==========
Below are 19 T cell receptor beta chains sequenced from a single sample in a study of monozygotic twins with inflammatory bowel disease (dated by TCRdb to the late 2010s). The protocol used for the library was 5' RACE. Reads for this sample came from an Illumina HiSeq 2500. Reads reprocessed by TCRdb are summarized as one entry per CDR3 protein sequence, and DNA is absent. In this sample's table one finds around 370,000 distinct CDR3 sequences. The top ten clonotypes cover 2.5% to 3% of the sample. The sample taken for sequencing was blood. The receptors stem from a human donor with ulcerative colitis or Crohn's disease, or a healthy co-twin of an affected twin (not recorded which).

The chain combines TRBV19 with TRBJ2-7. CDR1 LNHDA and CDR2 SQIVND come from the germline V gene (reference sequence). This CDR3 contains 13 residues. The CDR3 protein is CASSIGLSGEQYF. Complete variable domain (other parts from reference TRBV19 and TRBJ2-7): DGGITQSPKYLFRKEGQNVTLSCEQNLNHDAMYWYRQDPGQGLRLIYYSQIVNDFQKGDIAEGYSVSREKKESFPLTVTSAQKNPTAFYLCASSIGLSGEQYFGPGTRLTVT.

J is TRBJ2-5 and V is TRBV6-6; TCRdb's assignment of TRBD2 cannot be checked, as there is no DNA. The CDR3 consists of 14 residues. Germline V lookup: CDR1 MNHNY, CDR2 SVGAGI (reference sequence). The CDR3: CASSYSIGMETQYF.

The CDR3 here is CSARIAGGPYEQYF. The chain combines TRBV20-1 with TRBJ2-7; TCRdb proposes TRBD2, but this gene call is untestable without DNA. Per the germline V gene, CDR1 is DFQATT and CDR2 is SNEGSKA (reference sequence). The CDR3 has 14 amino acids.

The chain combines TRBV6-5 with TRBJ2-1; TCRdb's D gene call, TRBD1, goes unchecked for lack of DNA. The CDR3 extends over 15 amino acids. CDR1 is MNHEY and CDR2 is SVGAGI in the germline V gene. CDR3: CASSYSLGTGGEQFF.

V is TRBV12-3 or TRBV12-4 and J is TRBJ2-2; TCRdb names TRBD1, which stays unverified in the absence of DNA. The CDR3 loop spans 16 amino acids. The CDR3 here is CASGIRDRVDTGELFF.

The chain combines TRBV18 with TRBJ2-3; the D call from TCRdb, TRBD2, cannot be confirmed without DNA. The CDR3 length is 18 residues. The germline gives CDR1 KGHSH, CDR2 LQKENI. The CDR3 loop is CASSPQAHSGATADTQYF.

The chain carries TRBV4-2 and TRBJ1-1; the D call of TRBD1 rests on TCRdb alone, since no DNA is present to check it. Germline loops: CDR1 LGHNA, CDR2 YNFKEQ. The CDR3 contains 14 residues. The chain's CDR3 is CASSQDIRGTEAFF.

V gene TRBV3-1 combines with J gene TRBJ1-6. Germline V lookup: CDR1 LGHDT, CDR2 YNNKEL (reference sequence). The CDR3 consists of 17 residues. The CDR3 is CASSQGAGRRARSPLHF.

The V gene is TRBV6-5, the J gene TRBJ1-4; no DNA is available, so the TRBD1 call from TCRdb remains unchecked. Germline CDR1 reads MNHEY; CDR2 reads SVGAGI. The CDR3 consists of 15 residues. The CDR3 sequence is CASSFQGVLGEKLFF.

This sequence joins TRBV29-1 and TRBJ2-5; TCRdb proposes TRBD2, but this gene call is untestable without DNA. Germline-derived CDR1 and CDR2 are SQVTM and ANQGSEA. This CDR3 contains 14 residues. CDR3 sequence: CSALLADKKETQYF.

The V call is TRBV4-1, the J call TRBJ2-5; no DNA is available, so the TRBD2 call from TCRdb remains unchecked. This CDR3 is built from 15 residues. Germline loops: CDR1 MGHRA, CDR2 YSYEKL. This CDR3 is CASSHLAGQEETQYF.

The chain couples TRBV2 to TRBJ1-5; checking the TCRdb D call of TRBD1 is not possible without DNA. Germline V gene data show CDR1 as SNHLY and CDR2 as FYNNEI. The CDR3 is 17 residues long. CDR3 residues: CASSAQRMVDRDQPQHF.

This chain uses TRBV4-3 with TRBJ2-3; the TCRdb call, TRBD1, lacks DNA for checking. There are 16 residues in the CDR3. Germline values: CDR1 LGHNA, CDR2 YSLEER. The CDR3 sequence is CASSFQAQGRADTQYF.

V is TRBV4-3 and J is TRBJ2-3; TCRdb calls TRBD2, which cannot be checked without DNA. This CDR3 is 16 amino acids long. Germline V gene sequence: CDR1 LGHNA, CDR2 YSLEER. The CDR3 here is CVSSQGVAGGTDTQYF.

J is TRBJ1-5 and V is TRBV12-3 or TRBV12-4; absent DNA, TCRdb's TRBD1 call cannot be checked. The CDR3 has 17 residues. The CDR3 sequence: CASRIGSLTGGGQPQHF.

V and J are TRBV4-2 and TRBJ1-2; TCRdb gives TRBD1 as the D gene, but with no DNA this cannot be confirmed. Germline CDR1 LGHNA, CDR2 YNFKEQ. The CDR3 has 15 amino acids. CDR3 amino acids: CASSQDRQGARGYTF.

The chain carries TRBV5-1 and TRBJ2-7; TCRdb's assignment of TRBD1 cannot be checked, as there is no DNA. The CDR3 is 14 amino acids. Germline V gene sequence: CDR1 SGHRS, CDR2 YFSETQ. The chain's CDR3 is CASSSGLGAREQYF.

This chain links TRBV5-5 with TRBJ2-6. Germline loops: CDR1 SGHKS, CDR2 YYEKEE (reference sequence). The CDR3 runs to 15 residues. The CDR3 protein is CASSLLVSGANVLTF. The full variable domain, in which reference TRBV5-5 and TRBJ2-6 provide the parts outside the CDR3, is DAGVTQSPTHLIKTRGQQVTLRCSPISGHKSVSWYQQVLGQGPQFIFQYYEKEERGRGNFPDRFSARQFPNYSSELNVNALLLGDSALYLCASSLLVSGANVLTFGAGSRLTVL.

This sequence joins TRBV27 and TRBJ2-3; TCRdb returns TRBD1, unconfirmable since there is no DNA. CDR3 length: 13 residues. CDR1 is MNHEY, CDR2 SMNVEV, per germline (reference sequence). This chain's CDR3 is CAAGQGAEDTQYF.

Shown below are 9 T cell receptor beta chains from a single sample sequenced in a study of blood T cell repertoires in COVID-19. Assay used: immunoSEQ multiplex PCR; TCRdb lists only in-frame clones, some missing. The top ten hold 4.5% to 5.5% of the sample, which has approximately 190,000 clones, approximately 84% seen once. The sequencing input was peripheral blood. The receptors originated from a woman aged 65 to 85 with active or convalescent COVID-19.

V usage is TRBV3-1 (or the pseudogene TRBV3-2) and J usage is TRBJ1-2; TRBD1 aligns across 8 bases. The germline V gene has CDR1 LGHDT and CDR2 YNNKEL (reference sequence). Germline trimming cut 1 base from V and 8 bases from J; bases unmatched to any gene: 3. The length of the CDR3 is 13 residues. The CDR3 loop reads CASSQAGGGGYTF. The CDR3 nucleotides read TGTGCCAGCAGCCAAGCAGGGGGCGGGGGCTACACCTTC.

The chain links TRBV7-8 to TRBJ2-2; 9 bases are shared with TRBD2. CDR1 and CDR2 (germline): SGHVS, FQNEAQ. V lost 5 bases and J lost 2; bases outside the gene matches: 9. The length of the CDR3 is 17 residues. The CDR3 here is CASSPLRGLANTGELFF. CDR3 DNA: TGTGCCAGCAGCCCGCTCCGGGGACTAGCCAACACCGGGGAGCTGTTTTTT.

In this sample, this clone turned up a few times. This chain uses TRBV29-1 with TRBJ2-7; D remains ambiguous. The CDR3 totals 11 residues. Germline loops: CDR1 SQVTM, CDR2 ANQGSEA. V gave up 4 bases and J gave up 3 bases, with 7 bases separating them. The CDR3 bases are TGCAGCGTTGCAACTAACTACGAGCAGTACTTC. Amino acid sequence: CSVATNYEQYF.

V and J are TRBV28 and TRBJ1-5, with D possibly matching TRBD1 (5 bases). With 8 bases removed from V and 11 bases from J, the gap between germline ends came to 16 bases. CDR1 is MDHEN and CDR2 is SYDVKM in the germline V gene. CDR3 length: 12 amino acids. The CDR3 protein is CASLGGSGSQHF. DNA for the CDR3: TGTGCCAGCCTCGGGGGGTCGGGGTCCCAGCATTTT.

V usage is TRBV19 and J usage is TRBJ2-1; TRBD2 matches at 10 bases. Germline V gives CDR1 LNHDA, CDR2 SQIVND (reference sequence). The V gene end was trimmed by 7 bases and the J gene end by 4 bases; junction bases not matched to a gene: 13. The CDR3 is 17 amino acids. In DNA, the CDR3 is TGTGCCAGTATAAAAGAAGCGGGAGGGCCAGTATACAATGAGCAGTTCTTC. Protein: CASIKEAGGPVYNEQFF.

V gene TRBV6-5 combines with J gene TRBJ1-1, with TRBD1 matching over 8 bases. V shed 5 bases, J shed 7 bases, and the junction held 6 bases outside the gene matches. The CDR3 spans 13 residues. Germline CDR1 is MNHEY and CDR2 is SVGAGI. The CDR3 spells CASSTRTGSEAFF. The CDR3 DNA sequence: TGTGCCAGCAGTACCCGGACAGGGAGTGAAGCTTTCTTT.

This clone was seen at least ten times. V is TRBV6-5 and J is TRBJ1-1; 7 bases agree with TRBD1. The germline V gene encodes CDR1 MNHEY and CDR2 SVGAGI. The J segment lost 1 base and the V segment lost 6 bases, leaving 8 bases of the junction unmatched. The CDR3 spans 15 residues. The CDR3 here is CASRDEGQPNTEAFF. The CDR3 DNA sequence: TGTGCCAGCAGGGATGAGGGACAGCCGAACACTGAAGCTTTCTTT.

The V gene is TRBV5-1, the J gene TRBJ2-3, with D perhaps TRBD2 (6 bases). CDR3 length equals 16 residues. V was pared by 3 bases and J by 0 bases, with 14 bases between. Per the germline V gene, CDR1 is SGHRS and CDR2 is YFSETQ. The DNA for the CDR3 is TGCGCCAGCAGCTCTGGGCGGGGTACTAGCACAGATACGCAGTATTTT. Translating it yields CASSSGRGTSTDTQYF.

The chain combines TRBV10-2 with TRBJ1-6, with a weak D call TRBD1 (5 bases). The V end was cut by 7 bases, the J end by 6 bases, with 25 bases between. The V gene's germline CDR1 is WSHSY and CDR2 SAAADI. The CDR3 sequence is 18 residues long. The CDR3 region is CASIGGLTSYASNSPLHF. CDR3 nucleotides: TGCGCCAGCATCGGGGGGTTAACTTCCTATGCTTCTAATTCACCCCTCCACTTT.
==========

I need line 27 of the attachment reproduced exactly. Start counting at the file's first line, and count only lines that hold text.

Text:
V gene TRBV6-5 combines with J gene TRBJ1-1, with TRBD1 matching over 8 bases. V shed 5 bases, J shed 7 bases, and the junction held 6 bases outside the gene matches. The CDR3 spans 13 residues. Germline CDR1 is MNHEY and CDR2 is SVGAGI. The CDR3 spells CASSTRTGSEAFF. The CDR3 DNA sequence: TGTGCCAGCAGTACCCGGACAGGGAGTGAAGCTTTCTTT.